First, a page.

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Human cortical expansion involves diversification and specialization of supragranular intratelencephalic-projecting neurons

By Jim Berg, Staci A. Sorensen, Jonathan T. Ting, Jeremy Miller, Tom Chartrand, Anatoly Buchin, Trygve E. Bakken, Agata Budzillo, Nick Dee, Song-Lin Ding, Nathan W. Gouwens, Rebecca D. Hodge, Brian E. Kalmbach, Changkyu Lee, Brian Lee, Lauren Alfiler, Katherine Baker, Eliza Barkan, Allison Beller, Kyla Berry, Darren Bertagnolli, Kris Bickley, Jasmine Bomben, Thomas Braun, Krissy Brouner, Tamara Casper, Peter Chong, Kirsten Crichton, Rachel Dalley, Rebecca de Frates, Tsega Desta, Samuel Dingman Lee, Florence D. D'Orazi, Nadezhda Dotson, Tom Egdorf, Rachel Enstrom, Colin Farrell, David Feng, Olivia Fong, Szabina Furdan, Anna A. Galakhova, Clare Gamlin, Amanda Gary, Alexandra Glandon, Jeff Goldy, Melissa Gorham, Natalia A. Goriounova, Sergey Gratiy, Lucas T. Graybuck, Hong Gu, Kristen Hadley, Nathan Hansen, Tim S. Heistek, Alex M. Henry, Djai B Heyer, DiJon Hill, Chris Hill, Madie Hupp, Tim Jarsky, Sara Kebede, Lisa Keene, Lisa Kim, Mean-Hwan Kim, Matthew Kroll, Caitlin Latimer, Boaz P. Levi, Katherine E. Link, Matthew Mallory, Rusty Mann, Desiree Marshall, Michelle Maxwell, Medea McGraw, Delissa McMillen, Erica Melief, Eline J. Mertens, Leona Mezei, Norbert Mihut, Stephanie Mok, Gabor Molnar, Alice Mukora, Lindsay Ng, Kiet Ngo, Philip R. Nicovich, Julie Nyhus, Gaspar Olah, Aaron Oldre, Victoria Omstead, Attila Ozsvar, Daniel Park, Hanchuan Peng, Thanh Pham, Christina A. Pom, Lydia Potekhina, Ramkumar Rajanbabu, Shea Ransford, David Reid, Christine Rimorin, Augustin Ruiz, David Sandman, Josef Sulc, Susan Sunkin, Aaron Szafer, Viktor Szemenyei, Elliot R. Thomsen, Michael Tieu, Amy Torkelson, Jessica Trinh, Herman Tung, Wayne Wakeman, Katelyn Ward, René Wilbers, Grace Williams, Zizhen Yao, Jae-Geun Yoon, Costas Anastassiou, Anton Arkhipov, Pal Barzo, Amy Bernard, Charles Cobbs, Philip C. de Witt Hamer, Richard G. Ellenbogen, Luke Esposito, Manuel Ferreira, Ryder P Gwinn, Mike Hawrylycz, Patrick R. Hof, Sander Idema, Allan R. Jones, C. Dirk Keene, Andrew L. Ko, Gabe Murphy, Lydia Ng, Jeffrey G Ojemann, Anoop P. Patel, John W. Phillips, Daniel L. Silbergeld, Kimberly Smith, Bosiljka Tasic, Rafael Yuste, Idan Segev, Christiaan P.J. de Kock, Huibert D. Mansvelder, Gabor Tamas, Hongkui Zeng, Christof Koch, Ed S. Lein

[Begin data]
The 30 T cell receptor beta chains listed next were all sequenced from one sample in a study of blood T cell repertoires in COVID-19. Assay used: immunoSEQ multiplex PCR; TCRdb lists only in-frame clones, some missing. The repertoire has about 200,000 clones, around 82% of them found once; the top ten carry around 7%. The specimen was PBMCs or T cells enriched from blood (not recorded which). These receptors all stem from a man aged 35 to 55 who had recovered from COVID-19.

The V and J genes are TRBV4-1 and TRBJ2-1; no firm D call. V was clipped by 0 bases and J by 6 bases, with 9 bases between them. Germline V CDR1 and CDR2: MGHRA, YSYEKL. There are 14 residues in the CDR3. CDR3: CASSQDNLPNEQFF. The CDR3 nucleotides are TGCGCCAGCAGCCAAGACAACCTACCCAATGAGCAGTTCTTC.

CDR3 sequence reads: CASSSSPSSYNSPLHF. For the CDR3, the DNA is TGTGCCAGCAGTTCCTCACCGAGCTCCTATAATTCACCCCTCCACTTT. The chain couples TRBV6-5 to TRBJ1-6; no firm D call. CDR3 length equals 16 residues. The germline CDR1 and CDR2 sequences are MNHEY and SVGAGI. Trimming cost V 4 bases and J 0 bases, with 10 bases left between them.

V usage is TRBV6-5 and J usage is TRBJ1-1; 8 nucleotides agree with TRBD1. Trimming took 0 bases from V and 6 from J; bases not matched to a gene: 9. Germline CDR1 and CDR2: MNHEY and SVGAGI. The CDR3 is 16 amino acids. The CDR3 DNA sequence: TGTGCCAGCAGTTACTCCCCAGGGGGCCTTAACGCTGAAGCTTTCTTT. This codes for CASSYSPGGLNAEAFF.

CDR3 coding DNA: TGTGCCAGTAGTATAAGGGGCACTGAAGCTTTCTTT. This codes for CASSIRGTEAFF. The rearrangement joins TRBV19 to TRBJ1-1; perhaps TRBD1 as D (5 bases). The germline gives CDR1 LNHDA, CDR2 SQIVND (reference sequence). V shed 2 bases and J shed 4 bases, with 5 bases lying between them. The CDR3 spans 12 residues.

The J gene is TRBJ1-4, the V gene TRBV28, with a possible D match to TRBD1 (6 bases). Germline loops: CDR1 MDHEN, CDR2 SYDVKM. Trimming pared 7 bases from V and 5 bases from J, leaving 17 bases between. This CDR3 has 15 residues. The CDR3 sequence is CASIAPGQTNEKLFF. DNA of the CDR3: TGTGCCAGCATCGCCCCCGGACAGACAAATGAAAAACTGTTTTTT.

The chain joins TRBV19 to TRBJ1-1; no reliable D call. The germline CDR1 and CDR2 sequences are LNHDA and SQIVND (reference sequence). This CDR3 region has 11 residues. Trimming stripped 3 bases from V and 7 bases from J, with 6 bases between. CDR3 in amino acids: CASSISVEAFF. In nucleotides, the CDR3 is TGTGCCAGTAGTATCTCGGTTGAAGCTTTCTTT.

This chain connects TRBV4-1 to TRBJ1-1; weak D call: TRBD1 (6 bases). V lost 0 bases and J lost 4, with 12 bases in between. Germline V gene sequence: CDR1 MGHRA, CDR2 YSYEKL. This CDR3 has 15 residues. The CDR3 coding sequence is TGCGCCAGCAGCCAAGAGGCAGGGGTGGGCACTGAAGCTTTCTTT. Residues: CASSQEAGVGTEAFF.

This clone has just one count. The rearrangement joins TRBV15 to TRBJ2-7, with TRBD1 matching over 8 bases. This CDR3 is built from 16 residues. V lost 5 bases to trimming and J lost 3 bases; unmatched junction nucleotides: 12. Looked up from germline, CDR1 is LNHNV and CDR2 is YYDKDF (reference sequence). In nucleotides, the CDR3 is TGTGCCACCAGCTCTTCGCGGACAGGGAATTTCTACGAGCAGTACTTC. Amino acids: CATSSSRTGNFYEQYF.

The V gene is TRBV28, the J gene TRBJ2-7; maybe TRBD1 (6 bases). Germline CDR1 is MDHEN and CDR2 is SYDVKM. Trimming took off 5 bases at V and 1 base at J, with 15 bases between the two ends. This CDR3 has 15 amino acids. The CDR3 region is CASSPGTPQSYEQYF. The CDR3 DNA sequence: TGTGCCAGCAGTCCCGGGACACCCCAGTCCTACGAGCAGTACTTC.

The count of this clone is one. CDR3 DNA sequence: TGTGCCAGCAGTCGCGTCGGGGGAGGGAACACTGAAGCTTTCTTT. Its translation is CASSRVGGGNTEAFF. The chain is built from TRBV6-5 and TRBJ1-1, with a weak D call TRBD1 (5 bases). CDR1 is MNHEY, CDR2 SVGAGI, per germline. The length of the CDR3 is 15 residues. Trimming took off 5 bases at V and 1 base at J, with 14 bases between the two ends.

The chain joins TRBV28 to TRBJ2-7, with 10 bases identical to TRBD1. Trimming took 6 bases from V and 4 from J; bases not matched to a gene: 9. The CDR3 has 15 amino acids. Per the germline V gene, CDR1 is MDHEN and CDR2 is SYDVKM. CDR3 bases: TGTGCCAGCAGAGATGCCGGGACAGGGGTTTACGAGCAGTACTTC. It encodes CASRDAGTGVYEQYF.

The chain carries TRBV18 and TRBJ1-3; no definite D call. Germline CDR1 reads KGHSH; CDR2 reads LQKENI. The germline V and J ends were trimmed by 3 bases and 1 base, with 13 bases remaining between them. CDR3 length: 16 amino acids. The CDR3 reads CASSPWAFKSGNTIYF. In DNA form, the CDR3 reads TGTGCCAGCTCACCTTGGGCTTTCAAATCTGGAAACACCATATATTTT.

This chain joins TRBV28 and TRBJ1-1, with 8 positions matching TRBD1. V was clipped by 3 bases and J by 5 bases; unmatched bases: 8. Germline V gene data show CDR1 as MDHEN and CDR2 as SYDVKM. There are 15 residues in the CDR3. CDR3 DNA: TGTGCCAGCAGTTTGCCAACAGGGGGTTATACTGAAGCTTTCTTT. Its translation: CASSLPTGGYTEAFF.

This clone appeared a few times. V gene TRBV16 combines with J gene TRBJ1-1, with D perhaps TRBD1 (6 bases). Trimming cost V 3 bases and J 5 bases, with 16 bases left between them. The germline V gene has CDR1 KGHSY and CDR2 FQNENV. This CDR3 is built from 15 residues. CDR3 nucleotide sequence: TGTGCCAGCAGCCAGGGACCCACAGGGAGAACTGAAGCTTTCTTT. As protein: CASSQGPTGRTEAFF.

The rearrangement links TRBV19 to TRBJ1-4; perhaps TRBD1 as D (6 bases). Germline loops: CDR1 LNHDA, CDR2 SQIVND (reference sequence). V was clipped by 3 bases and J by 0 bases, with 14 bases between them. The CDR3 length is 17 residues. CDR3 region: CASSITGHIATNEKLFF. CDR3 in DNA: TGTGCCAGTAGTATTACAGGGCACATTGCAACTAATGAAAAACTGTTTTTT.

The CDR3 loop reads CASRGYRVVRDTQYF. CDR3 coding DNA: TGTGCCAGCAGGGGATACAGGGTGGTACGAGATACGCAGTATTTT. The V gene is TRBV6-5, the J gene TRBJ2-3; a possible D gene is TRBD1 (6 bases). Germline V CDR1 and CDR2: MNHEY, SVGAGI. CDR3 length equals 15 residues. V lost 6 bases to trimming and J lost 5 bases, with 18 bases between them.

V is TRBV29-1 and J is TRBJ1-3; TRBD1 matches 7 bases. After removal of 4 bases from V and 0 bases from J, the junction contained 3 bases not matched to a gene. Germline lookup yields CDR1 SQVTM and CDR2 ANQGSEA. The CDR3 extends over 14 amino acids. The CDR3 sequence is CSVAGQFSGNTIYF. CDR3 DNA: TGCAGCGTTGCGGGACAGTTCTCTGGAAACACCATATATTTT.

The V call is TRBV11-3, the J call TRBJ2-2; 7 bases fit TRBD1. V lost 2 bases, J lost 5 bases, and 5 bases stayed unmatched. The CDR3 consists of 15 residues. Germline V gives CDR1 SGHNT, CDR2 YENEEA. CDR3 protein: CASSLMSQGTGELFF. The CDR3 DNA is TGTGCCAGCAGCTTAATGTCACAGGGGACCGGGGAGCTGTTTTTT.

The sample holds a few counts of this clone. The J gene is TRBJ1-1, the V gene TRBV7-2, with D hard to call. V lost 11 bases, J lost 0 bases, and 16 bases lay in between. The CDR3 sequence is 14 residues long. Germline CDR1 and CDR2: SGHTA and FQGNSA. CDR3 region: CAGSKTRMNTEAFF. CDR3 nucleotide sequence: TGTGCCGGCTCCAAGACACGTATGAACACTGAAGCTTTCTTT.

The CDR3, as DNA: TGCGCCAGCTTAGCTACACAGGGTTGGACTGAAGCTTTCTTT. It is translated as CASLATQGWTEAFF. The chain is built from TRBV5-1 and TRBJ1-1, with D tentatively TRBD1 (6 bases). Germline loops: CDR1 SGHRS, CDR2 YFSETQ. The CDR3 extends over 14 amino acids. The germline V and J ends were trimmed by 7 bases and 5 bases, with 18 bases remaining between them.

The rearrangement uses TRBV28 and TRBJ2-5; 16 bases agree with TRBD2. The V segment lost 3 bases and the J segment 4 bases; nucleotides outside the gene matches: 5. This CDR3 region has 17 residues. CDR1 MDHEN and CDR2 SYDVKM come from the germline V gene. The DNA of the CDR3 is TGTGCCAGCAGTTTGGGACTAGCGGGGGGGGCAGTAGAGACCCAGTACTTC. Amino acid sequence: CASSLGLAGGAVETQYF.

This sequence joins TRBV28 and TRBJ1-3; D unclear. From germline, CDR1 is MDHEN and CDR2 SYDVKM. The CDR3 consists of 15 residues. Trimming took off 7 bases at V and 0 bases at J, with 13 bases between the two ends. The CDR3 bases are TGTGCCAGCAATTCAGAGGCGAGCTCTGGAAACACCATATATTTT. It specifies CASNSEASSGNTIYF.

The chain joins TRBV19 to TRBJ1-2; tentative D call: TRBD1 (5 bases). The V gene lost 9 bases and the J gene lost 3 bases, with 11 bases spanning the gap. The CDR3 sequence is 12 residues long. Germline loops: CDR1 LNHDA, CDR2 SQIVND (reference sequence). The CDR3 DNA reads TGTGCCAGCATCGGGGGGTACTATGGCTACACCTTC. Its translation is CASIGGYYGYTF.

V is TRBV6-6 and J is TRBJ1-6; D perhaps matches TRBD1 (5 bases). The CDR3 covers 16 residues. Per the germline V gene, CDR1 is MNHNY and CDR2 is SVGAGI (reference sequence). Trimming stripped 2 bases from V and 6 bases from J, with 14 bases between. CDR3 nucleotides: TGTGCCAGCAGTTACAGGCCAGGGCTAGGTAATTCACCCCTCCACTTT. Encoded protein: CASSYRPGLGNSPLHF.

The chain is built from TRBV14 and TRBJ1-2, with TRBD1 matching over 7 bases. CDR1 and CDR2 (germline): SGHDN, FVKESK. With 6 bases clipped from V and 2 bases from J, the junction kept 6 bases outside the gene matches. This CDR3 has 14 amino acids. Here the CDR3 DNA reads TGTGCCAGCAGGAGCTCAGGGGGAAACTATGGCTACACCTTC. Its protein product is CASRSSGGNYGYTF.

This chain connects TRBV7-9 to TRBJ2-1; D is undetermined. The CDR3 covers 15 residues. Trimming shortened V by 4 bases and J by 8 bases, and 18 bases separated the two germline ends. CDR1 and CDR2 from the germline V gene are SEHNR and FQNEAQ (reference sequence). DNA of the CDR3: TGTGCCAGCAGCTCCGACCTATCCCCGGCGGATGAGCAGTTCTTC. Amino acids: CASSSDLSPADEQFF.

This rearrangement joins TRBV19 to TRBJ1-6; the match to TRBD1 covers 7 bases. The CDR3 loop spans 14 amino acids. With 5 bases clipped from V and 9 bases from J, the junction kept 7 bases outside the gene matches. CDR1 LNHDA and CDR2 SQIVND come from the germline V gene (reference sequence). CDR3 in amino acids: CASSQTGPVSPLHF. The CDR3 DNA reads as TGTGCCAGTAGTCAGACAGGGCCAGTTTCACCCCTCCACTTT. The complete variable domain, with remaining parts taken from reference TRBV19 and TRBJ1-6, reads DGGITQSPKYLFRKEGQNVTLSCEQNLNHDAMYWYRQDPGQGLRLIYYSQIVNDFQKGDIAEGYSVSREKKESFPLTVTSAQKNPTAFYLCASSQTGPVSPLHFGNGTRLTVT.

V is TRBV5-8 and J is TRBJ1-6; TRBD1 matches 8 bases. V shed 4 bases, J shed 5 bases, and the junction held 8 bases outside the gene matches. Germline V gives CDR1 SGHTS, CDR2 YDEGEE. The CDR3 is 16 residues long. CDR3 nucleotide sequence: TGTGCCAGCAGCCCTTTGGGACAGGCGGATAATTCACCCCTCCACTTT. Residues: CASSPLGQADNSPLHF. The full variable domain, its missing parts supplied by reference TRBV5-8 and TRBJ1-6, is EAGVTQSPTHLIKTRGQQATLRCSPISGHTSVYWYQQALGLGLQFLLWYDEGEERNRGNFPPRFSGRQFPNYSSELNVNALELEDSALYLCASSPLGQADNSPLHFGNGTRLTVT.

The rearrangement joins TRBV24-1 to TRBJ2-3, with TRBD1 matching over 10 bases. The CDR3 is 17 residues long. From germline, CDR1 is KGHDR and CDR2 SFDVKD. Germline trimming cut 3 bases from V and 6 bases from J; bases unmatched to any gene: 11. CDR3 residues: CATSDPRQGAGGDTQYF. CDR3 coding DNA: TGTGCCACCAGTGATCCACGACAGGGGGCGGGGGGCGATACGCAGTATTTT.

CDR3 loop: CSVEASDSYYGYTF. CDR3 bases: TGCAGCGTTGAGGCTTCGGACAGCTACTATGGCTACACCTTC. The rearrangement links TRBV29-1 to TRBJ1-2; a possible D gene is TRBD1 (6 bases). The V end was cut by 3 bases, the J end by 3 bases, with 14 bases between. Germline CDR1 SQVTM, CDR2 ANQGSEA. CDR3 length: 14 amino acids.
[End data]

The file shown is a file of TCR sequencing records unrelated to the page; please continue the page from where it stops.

Posted 02 Apr 2020
bioRxiv DOI: 10.1101/2020.03.31.018820

The neocortex is disproportionately expanded in human compared to mouse, both in its total volume relative to subcortical structures and in the proportion occupied by supragranular layers that selectively make connections within the cortex and other telencephalic structures. Single-cell transcriptomic analyses of human and mouse cortex show an increased diversity of glutamatergic neuron types in supragranular cortex in human and pronounced gradients as a function of cortical depth. To probe the functional and anatomical correlates of this transcriptomic diversity, we describe a robust Patch-seq platform using neurosurgically-resected human tissues. We characterize the morphological and physiological properties of five transcriptomically defined human glutamatergic supragranular neuron types. Three of these types have properties that are specialized compared to the more homogeneous properties of transcriptomically defined homologous mouse neuron types. The two remaining supragranular neuron types, located exclusively in deep layer 3, do not have clear mouse homologues in supragranular cortex but are transcriptionally most similar to deep layer mouse intratelencephalic-projecting neuron types. Furthermore, we reveal the transcriptomic types in deep layer 3 that express high levels of non-phosphorylated heavy chain neurofilament protein that labels long-range neurons known to be selectively depleted in Alzheimer's disease. Together, these results demonstrate the power of transcriptomic cell type classification, provide a mechanistic underpinning for increased complexity of cortical function in human cortical evolution, and implicate discrete transcriptomic cell types as selectively vulnerable in disease.

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